I’VE been wondering recently about the current state of film and where it’s ultimately headed.
The past few years have seen the decline in ‘film’ as a medium and the rise of digital technology, most notably, CGI and 3D.
With the hindsight of history, I was initially dismissive of 3D’s resurgence as a fad. Debuting in the fifties, it saw early popularity in that decade before disappearing. It came back in the 1980s before suffering a similar fate and has went on to return once more, achieve popularity and be considered, for the time being, as the industry standard. I saw my first 3D film earlier in the year, ‘Avengers Assemble’, which I enjoyed very much but was not overwhelmed with the format I watched it in; characters in the foreground were in focus, backgrounds were heavily blurred – for me it was disorientating and migraine inducing.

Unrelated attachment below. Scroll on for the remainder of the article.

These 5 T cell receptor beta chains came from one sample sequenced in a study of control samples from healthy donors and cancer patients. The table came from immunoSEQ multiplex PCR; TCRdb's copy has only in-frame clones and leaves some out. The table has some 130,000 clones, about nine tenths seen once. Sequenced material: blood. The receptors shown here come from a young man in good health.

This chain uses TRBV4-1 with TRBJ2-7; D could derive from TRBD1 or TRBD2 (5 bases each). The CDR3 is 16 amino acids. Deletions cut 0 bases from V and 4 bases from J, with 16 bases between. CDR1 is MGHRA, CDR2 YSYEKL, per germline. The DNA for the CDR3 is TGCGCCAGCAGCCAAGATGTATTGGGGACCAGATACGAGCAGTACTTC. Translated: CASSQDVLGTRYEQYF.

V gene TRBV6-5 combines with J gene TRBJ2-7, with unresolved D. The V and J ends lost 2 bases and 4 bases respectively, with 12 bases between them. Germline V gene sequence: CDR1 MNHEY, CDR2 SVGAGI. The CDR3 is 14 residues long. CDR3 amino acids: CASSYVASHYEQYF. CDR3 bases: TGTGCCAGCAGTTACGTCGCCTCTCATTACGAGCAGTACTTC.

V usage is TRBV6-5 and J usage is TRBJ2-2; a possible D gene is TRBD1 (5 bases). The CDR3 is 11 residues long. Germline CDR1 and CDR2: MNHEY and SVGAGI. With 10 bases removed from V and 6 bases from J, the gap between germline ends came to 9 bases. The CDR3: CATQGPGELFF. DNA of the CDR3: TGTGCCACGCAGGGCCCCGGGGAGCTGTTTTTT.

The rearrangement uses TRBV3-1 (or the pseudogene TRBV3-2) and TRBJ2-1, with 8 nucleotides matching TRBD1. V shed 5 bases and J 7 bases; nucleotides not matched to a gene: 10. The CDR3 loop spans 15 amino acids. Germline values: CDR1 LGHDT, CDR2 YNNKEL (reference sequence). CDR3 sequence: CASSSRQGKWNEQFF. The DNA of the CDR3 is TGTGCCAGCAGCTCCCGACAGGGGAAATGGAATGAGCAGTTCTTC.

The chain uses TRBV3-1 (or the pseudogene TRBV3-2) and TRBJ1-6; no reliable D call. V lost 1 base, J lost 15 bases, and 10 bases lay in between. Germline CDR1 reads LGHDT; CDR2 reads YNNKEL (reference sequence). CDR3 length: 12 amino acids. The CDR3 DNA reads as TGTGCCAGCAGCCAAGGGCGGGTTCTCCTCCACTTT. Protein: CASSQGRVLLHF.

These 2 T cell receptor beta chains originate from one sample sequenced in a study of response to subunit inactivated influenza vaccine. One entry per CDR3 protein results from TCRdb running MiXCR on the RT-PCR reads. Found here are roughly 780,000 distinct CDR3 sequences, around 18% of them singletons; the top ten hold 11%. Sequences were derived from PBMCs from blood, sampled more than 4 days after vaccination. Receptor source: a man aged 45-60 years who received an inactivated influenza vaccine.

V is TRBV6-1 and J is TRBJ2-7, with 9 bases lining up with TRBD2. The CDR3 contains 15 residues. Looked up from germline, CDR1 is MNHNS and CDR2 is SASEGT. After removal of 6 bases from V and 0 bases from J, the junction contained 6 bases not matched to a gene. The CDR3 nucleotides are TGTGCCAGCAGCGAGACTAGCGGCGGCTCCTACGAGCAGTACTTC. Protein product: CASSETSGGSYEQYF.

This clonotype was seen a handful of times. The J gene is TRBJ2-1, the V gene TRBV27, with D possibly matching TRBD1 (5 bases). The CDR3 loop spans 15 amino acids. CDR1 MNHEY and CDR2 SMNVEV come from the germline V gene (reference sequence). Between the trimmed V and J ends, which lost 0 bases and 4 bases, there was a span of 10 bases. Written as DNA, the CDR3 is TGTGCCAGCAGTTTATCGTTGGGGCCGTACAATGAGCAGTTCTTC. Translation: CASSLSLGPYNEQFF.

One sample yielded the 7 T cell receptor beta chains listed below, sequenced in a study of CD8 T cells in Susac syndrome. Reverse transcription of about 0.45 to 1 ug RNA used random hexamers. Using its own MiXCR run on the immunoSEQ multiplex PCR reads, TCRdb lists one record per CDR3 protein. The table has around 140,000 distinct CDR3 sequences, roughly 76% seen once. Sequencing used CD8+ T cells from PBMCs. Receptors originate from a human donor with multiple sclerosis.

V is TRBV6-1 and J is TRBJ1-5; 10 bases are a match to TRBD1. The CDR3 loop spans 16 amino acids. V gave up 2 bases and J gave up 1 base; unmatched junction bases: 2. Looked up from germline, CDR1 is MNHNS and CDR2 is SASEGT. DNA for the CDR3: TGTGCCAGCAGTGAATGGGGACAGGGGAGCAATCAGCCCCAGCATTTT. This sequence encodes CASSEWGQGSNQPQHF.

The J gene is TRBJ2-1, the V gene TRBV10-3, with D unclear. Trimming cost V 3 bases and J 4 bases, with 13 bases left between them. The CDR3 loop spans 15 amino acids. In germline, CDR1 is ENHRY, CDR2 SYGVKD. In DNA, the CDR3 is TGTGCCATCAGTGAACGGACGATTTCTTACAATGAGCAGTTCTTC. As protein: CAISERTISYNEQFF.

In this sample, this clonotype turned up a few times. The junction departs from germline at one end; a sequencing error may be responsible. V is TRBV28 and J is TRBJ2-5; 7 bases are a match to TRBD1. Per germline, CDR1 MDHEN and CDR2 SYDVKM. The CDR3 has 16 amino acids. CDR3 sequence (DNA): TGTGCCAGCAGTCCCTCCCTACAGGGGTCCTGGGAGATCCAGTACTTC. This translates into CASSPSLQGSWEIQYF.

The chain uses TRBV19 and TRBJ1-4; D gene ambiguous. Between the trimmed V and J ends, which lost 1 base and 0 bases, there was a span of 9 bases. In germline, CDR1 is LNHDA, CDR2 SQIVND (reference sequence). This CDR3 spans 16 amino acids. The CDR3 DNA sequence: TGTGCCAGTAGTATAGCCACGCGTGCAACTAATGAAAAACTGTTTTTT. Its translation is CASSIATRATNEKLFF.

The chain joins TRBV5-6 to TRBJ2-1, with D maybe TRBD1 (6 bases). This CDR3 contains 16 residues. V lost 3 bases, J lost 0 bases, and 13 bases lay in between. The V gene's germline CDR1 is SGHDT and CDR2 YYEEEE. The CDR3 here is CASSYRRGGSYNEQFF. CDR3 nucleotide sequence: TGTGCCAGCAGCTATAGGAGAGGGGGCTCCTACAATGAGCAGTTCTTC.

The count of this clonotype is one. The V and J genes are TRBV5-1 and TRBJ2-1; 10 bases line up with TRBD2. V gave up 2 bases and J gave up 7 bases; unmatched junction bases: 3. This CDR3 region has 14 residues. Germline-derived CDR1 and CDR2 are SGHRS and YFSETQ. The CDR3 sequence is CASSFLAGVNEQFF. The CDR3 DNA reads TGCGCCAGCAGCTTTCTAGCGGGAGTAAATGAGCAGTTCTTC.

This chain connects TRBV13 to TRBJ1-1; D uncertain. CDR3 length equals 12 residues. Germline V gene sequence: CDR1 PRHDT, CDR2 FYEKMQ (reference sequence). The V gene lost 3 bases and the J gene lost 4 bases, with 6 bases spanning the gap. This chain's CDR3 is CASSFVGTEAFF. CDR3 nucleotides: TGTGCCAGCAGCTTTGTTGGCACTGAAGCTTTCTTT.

On a recent trip to England, myself and two family members saw ‘Dredd’ in 3D, which cost almost £40 to see in the ‘RealD Cinema’ 3D format. While I was again very impressed with the film, I didn’t think the 3D added much, if anything, to the experience and I felt cheated by the inflated price of admission.
While I’m still not overly impressed by 3D, it has potential. I compare 3D to CGI in that I do feel there is a place for both, but they should not dictate the direction of the industry. For me, neither option has yet been perfected to the point of realism and should not be held as the norm. However, used along side traditional film-making methods they can add a great deal to the escapism that films should supply, helping to take down the boundaries of what is perceived to be possible. Its all about moderation.
By Kelan Headley